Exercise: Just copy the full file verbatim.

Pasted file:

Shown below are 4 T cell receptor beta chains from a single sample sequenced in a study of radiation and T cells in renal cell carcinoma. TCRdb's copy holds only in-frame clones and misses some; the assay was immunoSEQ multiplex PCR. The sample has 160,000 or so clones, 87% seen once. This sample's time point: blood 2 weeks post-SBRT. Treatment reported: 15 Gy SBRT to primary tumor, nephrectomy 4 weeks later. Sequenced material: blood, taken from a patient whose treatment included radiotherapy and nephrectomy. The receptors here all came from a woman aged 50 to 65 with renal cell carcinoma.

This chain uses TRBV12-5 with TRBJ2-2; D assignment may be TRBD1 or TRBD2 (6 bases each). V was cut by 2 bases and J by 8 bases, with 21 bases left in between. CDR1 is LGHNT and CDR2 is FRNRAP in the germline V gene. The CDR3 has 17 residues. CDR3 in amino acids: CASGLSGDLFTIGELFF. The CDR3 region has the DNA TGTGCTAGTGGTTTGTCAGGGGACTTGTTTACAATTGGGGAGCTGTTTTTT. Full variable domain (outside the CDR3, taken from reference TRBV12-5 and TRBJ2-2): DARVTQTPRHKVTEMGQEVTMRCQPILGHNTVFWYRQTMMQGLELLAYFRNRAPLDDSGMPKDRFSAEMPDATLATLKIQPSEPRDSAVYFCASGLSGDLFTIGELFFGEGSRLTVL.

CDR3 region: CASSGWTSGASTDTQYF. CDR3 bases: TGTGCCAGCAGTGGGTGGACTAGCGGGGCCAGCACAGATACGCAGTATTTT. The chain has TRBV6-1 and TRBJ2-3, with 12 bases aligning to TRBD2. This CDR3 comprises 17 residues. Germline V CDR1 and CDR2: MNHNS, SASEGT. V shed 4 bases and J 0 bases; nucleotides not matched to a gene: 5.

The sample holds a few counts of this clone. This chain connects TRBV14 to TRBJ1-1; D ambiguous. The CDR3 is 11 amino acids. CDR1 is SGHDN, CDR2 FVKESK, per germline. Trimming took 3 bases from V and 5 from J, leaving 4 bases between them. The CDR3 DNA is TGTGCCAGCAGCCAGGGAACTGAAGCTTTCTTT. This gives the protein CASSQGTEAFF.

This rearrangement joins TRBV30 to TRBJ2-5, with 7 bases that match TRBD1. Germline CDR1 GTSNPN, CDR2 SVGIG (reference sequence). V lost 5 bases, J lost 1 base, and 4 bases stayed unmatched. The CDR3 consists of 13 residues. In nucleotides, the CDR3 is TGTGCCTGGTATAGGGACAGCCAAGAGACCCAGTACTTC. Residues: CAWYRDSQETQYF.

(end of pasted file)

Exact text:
Shown below are 4 T cell receptor beta chains from a single sample sequenced in a study of radiation and T cells in renal cell carcinoma. TCRdb's copy holds only in-frame clones and misses some; the assay was immunoSEQ multiplex PCR. The sample has 160,000 or so clones, 87% seen once. This sample's time point: blood 2 weeks post-SBRT. Treatment reported: 15 Gy SBRT to primary tumor, nephrectomy 4 weeks later. Sequenced material: blood, taken from a patient whose treatment included radiotherapy and nephrectomy. The receptors here all came from a woman aged 50 to 65 with renal cell carcinoma.

This chain uses TRBV12-5 with TRBJ2-2; D assignment may be TRBD1 or TRBD2 (6 bases each). V was cut by 2 bases and J by 8 bases, with 21 bases left in between. CDR1 is LGHNT and CDR2 is FRNRAP in the germline V gene. The CDR3 has 17 residues. CDR3 in amino acids: CASGLSGDLFTIGELFF. The CDR3 region has the DNA TGTGCTAGTGGTTTGTCAGGGGACTTGTTTACAATTGGGGAGCTGTTTTTT. Full variable domain (outside the CDR3, taken from reference TRBV12-5 and TRBJ2-2): DARVTQTPRHKVTEMGQEVTMRCQPILGHNTVFWYRQTMMQGLELLAYFRNRAPLDDSGMPKDRFSAEMPDATLATLKIQPSEPRDSAVYFCASGLSGDLFTIGELFFGEGSRLTVL.

CDR3 region: CASSGWTSGASTDTQYF. CDR3 bases: TGTGCCAGCAGTGGGTGGACTAGCGGGGCCAGCACAGATACGCAGTATTTT. The chain has TRBV6-1 and TRBJ2-3, with 12 bases aligning to TRBD2. This CDR3 comprises 17 residues. Germline V CDR1 and CDR2: MNHNS, SASEGT. V shed 4 bases and J 0 bases; nucleotides not matched to a gene: 5.

The sample holds a few counts of this clone. This chain connects TRBV14 to TRBJ1-1; D ambiguous. The CDR3 is 11 amino acids. CDR1 is SGHDN, CDR2 FVKESK, per germline. Trimming took 3 bases from V and 5 from J, leaving 4 bases between them. The CDR3 DNA is TGTGCCAGCAGCCAGGGAACTGAAGCTTTCTTT. This gives the protein CASSQGTEAFF.

This rearrangement joins TRBV30 to TRBJ2-5, with 7 bases that match TRBD1. Germline CDR1 GTSNPN, CDR2 SVGIG (reference sequence). V lost 5 bases, J lost 1 base, and 4 bases stayed unmatched. The CDR3 consists of 13 residues. In nucleotides, the CDR3 is TGTGCCTGGTATAGGGACAGCCAAGAGACCCAGTACTTC. Residues: CAWYRDSQETQYF.